Maureen Childs can really make Alexandria's city manager, its deputy sheriffs and a city judge jump.
Well, at least for 45 minutes she can.
Twice a week, while most Alexandrians are stretching and sipping their morning coffee, Childs leads a group of city employes through the stretches, bends, jumps and jogs of an aerobics workout to the strains of moldy oldies such as "Build Me Up Buttercup" and "Wake Up Little Susie."
Dressed for fitness success in T-shirts and sweatpants of assorted colors and varying degrees of disintegration, her class gathers at 7 a.m. in the gymnasium at Lee Center on Rte. 1. They demonstrate how the fitness trend, which has scores of federal employes jogging across Memorial Bridge at lunchtime every day, has also reached government on the other side of the Potomac.
City Manager Doug Harman, sweating and puffing, is a stalwart of the group. An amateur cartoonist, Harman sports a T-shirt with a large drawing of Mickey Mouse: "a symbol of government," he said.
General District Court Chief Judge Daniel F. O'Flaherty, 59, said, "I'm the old man of the crowd. I might make mistakes, but I keep moving with the rest of them."
He says that since he started this routine he feels better and has lost 35 pounds, bringing his weight down to 185 from 220.
"For enthusiasm, stick-to-itiveness and dedication, certainly the judge is at the top of the list," said Dottie St. John, 31, assistant training officer in the city fire department and one of the three women who regularly attend the Tuesday and Thursday sessions.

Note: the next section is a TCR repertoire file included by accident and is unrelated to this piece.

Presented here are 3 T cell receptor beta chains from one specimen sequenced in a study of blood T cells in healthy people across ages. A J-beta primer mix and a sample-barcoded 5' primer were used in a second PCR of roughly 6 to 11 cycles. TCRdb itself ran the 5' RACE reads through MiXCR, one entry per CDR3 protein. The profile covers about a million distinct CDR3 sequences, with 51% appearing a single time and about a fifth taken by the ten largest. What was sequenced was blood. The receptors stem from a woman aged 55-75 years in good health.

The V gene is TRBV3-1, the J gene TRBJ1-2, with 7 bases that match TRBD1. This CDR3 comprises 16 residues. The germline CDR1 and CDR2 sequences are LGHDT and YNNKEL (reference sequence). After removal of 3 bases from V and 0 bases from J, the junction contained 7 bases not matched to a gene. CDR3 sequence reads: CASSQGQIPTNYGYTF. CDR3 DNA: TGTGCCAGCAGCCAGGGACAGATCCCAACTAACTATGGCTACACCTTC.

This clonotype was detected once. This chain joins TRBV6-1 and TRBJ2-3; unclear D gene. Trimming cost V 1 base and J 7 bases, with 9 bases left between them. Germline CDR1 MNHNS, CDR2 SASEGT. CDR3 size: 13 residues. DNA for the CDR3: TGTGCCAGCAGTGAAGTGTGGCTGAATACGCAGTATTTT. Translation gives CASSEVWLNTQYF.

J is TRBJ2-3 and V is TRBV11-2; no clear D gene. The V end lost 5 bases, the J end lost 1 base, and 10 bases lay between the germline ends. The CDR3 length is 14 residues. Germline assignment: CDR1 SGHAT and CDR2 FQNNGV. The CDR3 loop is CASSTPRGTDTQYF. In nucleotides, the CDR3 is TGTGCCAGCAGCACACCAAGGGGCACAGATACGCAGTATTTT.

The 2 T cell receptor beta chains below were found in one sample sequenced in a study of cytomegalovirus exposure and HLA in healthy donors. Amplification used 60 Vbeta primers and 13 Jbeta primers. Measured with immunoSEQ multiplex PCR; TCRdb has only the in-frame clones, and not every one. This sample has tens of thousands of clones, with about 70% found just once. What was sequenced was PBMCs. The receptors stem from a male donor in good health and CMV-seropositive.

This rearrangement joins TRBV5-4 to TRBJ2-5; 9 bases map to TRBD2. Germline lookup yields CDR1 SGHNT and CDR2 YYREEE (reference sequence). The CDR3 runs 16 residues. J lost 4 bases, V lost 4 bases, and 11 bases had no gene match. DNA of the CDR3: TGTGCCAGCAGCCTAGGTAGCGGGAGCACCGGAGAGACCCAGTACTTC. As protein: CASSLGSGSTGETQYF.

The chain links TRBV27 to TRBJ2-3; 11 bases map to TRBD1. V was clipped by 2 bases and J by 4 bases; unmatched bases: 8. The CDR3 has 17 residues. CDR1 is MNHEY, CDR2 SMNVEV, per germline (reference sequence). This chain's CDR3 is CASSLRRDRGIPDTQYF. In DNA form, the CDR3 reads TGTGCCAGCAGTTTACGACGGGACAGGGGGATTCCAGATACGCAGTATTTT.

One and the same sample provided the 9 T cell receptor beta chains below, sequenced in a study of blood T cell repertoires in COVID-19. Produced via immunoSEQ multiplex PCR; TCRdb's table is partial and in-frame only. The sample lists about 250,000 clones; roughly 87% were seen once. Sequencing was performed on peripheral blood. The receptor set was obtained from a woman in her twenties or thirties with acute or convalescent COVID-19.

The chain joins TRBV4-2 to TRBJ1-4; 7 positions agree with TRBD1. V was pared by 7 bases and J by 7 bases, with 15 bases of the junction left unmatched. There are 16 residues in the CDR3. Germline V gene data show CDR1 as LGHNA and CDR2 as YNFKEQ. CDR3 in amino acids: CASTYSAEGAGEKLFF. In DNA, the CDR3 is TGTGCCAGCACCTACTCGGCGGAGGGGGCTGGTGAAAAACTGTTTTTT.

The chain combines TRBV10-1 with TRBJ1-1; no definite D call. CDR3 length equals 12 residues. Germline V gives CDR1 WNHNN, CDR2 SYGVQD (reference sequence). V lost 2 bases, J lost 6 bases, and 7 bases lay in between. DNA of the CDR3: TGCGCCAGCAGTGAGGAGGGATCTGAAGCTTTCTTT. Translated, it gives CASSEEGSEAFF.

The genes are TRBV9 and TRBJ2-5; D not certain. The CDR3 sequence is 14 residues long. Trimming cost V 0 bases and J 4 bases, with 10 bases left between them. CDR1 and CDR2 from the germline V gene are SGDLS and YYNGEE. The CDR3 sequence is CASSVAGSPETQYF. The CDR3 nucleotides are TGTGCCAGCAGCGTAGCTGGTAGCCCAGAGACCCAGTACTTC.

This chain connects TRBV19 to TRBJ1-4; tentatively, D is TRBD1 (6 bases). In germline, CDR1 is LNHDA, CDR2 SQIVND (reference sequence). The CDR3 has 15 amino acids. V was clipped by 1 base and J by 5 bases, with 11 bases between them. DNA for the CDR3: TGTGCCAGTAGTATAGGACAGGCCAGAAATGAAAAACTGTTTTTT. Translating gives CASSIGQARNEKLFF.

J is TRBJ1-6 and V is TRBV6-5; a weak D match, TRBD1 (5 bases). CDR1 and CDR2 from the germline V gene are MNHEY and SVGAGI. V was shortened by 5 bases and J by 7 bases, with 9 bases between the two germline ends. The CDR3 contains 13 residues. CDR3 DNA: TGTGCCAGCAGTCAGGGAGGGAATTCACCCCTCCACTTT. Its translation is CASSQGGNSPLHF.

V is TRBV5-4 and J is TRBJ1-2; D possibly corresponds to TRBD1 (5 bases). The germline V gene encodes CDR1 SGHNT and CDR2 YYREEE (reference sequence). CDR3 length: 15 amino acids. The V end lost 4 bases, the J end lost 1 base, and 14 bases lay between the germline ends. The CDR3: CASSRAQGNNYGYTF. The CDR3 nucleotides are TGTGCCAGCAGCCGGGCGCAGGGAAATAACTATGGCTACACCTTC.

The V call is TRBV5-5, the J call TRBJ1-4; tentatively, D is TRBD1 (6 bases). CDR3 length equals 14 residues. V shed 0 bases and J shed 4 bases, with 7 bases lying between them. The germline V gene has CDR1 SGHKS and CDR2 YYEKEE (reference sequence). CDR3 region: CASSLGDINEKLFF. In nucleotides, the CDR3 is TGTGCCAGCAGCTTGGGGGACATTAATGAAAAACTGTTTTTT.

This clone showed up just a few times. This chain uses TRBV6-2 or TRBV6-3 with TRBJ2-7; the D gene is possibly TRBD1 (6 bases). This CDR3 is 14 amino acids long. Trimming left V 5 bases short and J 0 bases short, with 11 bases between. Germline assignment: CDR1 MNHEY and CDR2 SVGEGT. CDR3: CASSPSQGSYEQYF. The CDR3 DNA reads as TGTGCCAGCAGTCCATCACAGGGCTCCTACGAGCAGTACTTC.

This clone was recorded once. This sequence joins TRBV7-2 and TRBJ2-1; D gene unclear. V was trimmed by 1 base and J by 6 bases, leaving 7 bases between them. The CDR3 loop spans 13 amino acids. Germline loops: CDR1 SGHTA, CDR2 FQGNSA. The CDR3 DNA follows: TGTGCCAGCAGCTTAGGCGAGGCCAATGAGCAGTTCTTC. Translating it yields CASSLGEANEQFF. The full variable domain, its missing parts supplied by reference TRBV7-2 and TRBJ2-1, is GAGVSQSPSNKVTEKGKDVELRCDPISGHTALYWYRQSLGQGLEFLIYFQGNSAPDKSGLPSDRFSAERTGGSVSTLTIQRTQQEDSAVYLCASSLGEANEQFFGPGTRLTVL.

"The judge puts us to shame," said Deputy Sheriff David Rocco, 26.
The aerobics class was started in order to give personnel in the sheriff's department a group activity that would fulfill an on-duty, two-hour-a-week physical exercise requirement. The fitness obligation is aimed at reducing sick leaves and disability retirements as well as improving job performance, according to Capt. Robert O'Bannon.
City firefighters have a similar workout requirement. But, so far, St. John is the only city fire department employe to join the aerobics class.
Despite the early hour, most of the group of about 30, largely made up of deputy sheriffs, are enthusiastic.
Those who aren't get the Childs' "dirty look," she said, and sometimes a Childs chide.
"What kind of exercise is that?" she asked Deputy Sheriff Michael Kimble, 33, who was lying on the floor and straining to get his knee all the way up to his elbow.
Childs, a graduate student in exercise physiology at George Washington University and aerobics instructor at an Alexandria health club, was hired in April to conduct the aerobics class. O'Bannon led the program for a few months before Childs took over.
There were "mixed feelings" about her when she began because "I was someone coming in from the outside and making them do something that was traditionally for a woman," said Childs, 27.
But those feelings subsided as the participants found they felt better, she said. "It took a while, a lot lost weight and all of their pulses have gone down. We have a good time."